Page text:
Those who bought Love and Rockets on the strength of its coolly atmospheric Top 20 single (the faintly ’50sish “So Alive”) may have been surprised by the rest of the bizarre distortion-heavy album. Ash has obviously been listening to a lot of Jesus and Mary Chain records (check out “No Big Deal” and “Motorcycle”); J seems to be entranced by the magic of vocal processing and string arrangements. Track by track, Love and Rockets is flimsy fun; considering it as some unified artistic effort, however, is utterly impossible.
David J’s first solo record is an indulgent one-man affair with lots of acoustic guitar, a little electronic percussion and occasional keyboards; while some of the songs have amusingly cinematic lyrics (“Joe Orton’s Wedding,” “With the Indians Permanent”), the music is trivial and the presentation underwhelming. Crocodile Tears is much better, an enjoyable singer-songwriter collection with simply effective and varied arrangements (acoustic guitar, string bass, occasional drums, sax accents) and well-developed songs with good melodies and substantial lyrics that strain the limits of poetic unpretentiousness but more often wind up involving than off-putting. Not all of it works, but the title track is fine and a self-examination entitled “Too Clever by Half” is thoughtfully perceptive. “Stop This City” paints an urban landscape with care and precision; with guest flute by the Jazz Butcher, the fantasy romance of the mildly Dylanesque “Justine” is a treat. Elsewhere, however, the influence of Zim overpowers J’s good sense.
David J on Glass is a messy and eclectic collection of little merit. The lyrics are ill-considered and overdone; the uneven material includes inferior examples of the previous LP’s faux-folk (“The Conjurers Hand”), effective rockers (“The Promised Land”), an atrocious piano-and-strings homage to Kurt Weill (“This Vicious Cabaret”), a Clock DVA cover (“4 Hours”) and a solo acoustic demo of “Crocodile Tears and the Velvet Cosh.”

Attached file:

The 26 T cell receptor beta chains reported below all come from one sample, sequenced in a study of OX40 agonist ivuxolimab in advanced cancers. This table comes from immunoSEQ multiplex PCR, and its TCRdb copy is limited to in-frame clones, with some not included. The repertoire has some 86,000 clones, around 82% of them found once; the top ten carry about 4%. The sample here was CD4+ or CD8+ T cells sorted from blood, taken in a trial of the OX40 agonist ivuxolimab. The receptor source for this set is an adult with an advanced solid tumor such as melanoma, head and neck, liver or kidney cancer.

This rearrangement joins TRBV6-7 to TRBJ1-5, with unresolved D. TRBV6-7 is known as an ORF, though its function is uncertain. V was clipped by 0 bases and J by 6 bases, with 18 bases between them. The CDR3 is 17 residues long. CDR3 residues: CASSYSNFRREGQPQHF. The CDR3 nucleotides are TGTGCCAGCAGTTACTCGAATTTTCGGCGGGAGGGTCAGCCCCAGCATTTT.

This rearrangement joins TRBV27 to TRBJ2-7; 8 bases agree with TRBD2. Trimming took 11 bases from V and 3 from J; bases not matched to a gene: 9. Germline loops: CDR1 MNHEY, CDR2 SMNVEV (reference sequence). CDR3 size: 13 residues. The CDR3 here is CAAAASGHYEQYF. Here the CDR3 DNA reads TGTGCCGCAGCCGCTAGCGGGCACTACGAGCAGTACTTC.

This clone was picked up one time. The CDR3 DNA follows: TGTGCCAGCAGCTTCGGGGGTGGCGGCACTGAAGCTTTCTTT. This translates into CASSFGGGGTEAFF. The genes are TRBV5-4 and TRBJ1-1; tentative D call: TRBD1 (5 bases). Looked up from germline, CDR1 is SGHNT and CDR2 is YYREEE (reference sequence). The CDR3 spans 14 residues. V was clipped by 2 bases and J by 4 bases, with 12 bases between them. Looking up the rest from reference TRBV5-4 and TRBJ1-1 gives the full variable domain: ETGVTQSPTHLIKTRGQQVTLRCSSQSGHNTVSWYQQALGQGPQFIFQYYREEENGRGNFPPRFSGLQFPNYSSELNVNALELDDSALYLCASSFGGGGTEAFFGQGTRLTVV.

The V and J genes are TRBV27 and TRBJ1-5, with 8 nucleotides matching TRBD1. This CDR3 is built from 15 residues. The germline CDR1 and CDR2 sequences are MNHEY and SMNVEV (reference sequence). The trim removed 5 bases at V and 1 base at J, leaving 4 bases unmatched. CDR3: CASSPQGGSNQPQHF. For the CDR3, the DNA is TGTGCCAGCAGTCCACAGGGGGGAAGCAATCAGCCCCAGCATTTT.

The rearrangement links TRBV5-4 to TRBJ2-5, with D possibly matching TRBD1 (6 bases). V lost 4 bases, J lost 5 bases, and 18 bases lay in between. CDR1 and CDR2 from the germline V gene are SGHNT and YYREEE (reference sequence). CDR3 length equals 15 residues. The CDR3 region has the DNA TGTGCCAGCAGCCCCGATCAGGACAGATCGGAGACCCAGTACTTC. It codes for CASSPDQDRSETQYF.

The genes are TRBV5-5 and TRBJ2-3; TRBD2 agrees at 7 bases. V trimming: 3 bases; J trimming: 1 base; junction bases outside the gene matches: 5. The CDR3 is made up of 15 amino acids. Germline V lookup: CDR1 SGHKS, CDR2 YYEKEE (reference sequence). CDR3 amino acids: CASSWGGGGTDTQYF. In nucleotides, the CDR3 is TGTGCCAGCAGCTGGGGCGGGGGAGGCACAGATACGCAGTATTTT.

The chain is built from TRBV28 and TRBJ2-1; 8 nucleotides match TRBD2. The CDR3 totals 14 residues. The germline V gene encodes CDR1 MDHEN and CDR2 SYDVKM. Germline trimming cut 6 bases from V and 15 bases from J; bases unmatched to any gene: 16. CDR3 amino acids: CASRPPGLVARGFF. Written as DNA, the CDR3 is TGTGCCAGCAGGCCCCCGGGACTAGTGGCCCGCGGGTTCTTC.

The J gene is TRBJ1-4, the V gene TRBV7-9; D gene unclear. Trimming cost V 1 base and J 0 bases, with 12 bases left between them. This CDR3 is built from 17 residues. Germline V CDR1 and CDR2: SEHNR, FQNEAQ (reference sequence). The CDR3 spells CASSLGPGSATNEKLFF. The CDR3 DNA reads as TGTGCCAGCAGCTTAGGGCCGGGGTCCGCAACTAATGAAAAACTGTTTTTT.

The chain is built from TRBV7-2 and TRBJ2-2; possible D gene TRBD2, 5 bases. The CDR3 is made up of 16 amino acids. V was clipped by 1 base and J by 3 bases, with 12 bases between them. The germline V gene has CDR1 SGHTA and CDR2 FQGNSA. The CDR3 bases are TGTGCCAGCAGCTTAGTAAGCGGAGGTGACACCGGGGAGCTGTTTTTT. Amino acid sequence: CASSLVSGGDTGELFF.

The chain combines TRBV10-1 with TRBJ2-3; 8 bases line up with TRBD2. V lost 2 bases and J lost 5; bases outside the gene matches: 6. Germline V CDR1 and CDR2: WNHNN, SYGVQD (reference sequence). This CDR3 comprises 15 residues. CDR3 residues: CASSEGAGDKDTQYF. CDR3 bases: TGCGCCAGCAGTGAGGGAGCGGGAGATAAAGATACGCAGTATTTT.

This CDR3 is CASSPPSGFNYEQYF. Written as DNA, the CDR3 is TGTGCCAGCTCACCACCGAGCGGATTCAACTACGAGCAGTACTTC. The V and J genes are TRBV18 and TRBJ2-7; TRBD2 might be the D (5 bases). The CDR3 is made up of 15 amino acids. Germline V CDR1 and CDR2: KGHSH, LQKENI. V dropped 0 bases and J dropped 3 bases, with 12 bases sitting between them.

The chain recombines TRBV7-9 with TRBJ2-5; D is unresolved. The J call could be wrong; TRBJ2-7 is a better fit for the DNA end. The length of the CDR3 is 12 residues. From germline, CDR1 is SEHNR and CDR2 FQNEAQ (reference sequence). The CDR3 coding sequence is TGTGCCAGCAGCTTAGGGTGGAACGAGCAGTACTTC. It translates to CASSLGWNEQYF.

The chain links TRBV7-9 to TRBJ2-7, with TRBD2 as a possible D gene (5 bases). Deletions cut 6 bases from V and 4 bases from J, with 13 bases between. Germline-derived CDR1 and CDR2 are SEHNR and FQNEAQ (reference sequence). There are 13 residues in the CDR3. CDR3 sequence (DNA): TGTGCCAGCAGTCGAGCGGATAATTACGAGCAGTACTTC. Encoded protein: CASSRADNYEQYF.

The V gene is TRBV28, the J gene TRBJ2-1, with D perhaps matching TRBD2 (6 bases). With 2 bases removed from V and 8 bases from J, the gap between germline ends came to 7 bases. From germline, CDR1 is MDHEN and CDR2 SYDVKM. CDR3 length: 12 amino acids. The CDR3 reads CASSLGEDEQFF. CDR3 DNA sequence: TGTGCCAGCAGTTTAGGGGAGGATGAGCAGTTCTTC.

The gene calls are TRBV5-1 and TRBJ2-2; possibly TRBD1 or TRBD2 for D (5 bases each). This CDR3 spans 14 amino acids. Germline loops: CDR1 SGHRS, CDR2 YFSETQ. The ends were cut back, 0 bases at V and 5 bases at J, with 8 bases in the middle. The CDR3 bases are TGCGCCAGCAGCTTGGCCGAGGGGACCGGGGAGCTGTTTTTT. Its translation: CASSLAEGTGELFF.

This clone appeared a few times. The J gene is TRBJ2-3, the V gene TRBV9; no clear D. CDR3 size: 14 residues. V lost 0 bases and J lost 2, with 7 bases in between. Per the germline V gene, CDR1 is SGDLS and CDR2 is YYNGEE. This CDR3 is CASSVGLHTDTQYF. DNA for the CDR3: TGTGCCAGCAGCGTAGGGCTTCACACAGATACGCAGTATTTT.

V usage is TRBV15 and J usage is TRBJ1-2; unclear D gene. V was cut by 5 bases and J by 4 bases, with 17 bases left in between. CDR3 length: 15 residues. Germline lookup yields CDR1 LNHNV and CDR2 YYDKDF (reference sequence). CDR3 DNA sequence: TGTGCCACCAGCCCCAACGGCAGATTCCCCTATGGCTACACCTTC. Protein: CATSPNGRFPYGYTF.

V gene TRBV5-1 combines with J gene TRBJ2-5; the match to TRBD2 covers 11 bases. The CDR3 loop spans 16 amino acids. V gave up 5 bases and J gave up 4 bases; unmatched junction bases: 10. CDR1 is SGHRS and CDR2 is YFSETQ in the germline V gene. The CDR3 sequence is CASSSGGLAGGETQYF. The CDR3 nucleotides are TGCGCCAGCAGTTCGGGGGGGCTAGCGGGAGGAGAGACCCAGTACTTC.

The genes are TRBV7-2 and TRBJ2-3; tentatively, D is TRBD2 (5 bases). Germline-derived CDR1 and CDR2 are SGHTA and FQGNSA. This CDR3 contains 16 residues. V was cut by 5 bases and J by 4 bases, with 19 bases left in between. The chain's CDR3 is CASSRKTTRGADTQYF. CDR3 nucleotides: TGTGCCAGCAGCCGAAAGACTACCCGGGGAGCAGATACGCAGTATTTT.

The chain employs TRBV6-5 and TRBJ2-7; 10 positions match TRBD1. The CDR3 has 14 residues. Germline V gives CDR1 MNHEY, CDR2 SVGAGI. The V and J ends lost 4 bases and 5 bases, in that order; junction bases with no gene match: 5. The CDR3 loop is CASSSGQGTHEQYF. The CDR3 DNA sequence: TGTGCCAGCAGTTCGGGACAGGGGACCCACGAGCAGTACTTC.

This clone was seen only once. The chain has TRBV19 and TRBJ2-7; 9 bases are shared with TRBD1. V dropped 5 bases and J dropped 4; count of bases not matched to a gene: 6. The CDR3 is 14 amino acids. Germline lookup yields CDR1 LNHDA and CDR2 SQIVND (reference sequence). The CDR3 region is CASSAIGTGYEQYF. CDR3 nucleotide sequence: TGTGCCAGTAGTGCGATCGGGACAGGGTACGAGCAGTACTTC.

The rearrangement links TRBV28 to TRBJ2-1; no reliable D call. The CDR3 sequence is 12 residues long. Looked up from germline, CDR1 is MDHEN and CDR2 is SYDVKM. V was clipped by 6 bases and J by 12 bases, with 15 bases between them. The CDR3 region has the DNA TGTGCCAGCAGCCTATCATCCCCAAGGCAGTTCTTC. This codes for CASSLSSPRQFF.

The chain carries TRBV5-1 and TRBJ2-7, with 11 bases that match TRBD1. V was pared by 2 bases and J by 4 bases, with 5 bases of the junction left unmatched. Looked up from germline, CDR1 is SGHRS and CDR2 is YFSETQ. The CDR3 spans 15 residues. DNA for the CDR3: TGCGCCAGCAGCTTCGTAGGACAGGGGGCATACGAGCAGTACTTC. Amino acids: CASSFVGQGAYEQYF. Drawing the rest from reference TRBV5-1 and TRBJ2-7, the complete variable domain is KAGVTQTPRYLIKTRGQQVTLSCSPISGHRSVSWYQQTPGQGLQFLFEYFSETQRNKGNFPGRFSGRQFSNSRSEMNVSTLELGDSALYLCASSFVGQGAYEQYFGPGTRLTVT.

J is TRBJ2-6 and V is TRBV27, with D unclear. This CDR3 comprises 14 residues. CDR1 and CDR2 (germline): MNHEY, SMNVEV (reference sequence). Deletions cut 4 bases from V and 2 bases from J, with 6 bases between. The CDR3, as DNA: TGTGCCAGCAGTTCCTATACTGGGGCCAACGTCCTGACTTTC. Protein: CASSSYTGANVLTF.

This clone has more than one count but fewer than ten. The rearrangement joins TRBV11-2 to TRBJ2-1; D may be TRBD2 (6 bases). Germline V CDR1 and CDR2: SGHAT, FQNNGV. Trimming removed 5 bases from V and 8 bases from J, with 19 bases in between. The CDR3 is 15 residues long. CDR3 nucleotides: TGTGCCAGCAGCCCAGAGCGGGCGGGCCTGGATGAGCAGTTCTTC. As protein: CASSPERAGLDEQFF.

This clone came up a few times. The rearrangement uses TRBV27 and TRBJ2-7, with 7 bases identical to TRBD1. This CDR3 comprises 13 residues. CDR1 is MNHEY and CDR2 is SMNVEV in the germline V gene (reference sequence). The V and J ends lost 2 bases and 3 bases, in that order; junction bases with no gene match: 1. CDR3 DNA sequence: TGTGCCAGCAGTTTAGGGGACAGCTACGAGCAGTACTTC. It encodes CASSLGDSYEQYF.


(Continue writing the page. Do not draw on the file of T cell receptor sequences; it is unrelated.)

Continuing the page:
The band kept him busy for several years, and J didn’t make another solo album until 1990. Songs from Another Season follows nicely from Crocodile Tears with accomplished and attractive light folky pop somewhere around Lloyd Cole or the Waterboys. With sax and Max (Eider, ex-Jazz Butcher) helping out, this is an enjoyable and — in light of L&R’s gross unpredictability — reassuringly low-key album.
Coming Down, Ash’s solo debut, takes off in a bunch of different directions — from sedate cocktail swing to low-key salsa (!) to somber atmospherics to jittering dance noise — most fairly understated, several reflecting the Reidian thrall in which he lately seems to be gripped. Joined by singer Natacha Atlas and Haskins (doing a lot of the drum programming), Ash comes off as flaky as his band, with effective originals (“Coming Down Fast” and the pseudo-Velvet “Not So Fast” could easily be L&R tracks) and such bizarre detours as a nearly subliminal “Day Tripper” cover.
With the admonition “don’t rock — wobble,” the 72-minute Night Music CD compiles sixteen previously released Tones on Tails items, including most of ‘Pop’, half of Tones on Tail, the wonderfully bent dance kineticism of “Go!” and a horrible, bootleg-quality live “Heartbreak Hotel.” Three years later, the same basic assortment of tracks was repackaged, under the weary title of — you guessed it — Tones on Tail. This latest compilation (seventeen tracks on CD; the cassette adds “Rain,” “A Bigger Splash” and “Means of Escape”) gets the slight nod over Night Music, as it has some different tracks (replacing “Heartbreak Hotel” with the stellar single “Performance” and adding two others) and liner notes instead of a lyric booklet.